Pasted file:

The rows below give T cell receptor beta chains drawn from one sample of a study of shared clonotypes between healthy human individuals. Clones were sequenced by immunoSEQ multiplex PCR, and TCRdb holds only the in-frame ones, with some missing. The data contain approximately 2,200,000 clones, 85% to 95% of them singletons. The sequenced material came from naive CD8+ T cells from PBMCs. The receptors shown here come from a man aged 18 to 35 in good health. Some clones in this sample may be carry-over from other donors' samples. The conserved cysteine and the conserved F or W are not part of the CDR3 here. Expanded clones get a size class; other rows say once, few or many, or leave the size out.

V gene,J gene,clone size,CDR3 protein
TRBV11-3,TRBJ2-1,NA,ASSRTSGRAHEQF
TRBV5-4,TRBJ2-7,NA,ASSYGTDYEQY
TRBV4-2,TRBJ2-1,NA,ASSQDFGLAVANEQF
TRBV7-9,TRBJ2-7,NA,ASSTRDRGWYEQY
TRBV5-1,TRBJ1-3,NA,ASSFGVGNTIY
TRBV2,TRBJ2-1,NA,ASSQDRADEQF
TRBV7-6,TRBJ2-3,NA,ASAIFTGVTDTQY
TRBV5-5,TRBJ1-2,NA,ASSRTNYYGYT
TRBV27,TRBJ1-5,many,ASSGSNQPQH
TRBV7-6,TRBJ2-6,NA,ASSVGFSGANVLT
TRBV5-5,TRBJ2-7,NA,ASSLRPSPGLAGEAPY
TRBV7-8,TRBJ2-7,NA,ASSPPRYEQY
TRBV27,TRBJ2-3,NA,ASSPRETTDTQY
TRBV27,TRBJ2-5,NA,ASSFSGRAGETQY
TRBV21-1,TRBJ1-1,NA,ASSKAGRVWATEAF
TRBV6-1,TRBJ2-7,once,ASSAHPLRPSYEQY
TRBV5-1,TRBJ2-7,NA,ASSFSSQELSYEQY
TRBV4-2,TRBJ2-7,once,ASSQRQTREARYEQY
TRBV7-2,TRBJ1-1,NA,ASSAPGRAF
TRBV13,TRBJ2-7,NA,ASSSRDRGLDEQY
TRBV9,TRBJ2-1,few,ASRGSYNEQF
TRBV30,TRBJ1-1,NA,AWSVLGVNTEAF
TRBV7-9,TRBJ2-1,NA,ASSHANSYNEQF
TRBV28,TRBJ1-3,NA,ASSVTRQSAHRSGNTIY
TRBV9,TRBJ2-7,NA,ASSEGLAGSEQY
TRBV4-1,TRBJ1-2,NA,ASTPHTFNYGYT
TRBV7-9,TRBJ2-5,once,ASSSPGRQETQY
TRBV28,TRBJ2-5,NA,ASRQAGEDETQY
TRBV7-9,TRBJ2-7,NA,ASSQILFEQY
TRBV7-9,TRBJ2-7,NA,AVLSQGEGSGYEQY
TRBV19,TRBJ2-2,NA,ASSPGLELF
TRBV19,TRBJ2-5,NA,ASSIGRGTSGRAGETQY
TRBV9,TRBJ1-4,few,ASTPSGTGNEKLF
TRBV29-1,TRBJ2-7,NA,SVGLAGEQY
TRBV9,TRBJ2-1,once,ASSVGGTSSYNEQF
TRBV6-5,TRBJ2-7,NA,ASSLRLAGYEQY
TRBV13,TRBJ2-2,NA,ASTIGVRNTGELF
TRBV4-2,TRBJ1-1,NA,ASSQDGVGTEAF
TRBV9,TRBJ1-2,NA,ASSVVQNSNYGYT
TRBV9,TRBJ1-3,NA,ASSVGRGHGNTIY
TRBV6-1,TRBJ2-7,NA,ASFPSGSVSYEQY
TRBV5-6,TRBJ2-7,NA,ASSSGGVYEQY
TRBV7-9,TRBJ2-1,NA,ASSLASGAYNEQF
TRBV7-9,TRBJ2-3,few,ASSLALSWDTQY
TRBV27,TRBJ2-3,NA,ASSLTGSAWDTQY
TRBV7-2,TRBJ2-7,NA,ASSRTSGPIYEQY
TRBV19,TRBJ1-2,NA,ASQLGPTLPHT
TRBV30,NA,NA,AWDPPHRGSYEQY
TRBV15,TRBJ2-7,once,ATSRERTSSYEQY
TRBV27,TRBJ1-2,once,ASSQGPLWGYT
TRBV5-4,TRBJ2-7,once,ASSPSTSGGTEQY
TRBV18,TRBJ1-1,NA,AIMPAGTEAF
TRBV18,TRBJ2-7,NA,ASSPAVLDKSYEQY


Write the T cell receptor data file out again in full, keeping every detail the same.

The rows below give T cell receptor beta chains drawn from one sample of a study of shared clonotypes between healthy human individuals. Clones were sequenced by immunoSEQ multiplex PCR, and TCRdb holds only the in-frame ones, with some missing. The data contain approximately 2,200,000 clones, 85% to 95% of them singletons. The sequenced material came from naive CD8+ T cells from PBMCs. The receptors shown here come from a man aged 18 to 35 in good health. Some clones in this sample may be carry-over from other donors' samples. The conserved cysteine and the conserved F or W are not part of the CDR3 here. Expanded clones get a size class; other rows say once, few or many, or leave the size out.

V gene,J gene,clone size,CDR3 protein
TRBV11-3,TRBJ2-1,NA,ASSRTSGRAHEQF
TRBV5-4,TRBJ2-7,NA,ASSYGTDYEQY
TRBV4-2,TRBJ2-1,NA,ASSQDFGLAVANEQF
TRBV7-9,TRBJ2-7,NA,ASSTRDRGWYEQY
TRBV5-1,TRBJ1-3,NA,ASSFGVGNTIY
TRBV2,TRBJ2-1,NA,ASSQDRADEQF
TRBV7-6,TRBJ2-3,NA,ASAIFTGVTDTQY
TRBV5-5,TRBJ1-2,NA,ASSRTNYYGYT
TRBV27,TRBJ1-5,many,ASSGSNQPQH
TRBV7-6,TRBJ2-6,NA,ASSVGFSGANVLT
TRBV5-5,TRBJ2-7,NA,ASSLRPSPGLAGEAPY
TRBV7-8,TRBJ2-7,NA,ASSPPRYEQY
TRBV27,TRBJ2-3,NA,ASSPRETTDTQY
TRBV27,TRBJ2-5,NA,ASSFSGRAGETQY
TRBV21-1,TRBJ1-1,NA,ASSKAGRVWATEAF
TRBV6-1,TRBJ2-7,once,ASSAHPLRPSYEQY
TRBV5-1,TRBJ2-7,NA,ASSFSSQELSYEQY
TRBV4-2,TRBJ2-7,once,ASSQRQTREARYEQY
TRBV7-2,TRBJ1-1,NA,ASSAPGRAF
TRBV13,TRBJ2-7,NA,ASSSRDRGLDEQY
TRBV9,TRBJ2-1,few,ASRGSYNEQF
TRBV30,TRBJ1-1,NA,AWSVLGVNTEAF
TRBV7-9,TRBJ2-1,NA,ASSHANSYNEQF
TRBV28,TRBJ1-3,NA,ASSVTRQSAHRSGNTIY
TRBV9,TRBJ2-7,NA,ASSEGLAGSEQY
TRBV4-1,TRBJ1-2,NA,ASTPHTFNYGYT
TRBV7-9,TRBJ2-5,once,ASSSPGRQETQY
TRBV28,TRBJ2-5,NA,ASRQAGEDETQY
TRBV7-9,TRBJ2-7,NA,ASSQILFEQY
TRBV7-9,TRBJ2-7,NA,AVLSQGEGSGYEQY
TRBV19,TRBJ2-2,NA,ASSPGLELF
TRBV19,TRBJ2-5,NA,ASSIGRGTSGRAGETQY
TRBV9,TRBJ1-4,few,ASTPSGTGNEKLF
TRBV29-1,TRBJ2-7,NA,SVGLAGEQY
TRBV9,TRBJ2-1,once,ASSVGGTSSYNEQF
TRBV6-5,TRBJ2-7,NA,ASSLRLAGYEQY
TRBV13,TRBJ2-2,NA,ASTIGVRNTGELF
TRBV4-2,TRBJ1-1,NA,ASSQDGVGTEAF
TRBV9,TRBJ1-2,NA,ASSVVQNSNYGYT
TRBV9,TRBJ1-3,NA,ASSVGRGHGNTIY
TRBV6-1,TRBJ2-7,NA,ASFPSGSVSYEQY
TRBV5-6,TRBJ2-7,NA,ASSSGGVYEQY
TRBV7-9,TRBJ2-1,NA,ASSLASGAYNEQF
TRBV7-9,TRBJ2-3,few,ASSLALSWDTQY
TRBV27,TRBJ2-3,NA,ASSLTGSAWDTQY
TRBV7-2,TRBJ2-7,NA,ASSRTSGPIYEQY
TRBV19,TRBJ1-2,NA,ASQLGPTLPHT
TRBV30,NA,NA,AWDPPHRGSYEQY
TRBV15,TRBJ2-7,once,ATSRERTSSYEQY
TRBV27,TRBJ1-2,once,ASSQGPLWGYT
TRBV5-4,TRBJ2-7,once,ASSPSTSGGTEQY
TRBV18,TRBJ1-1,NA,AIMPAGTEAF
TRBV18,TRBJ2-7,NA,ASSPAVLDKSYEQY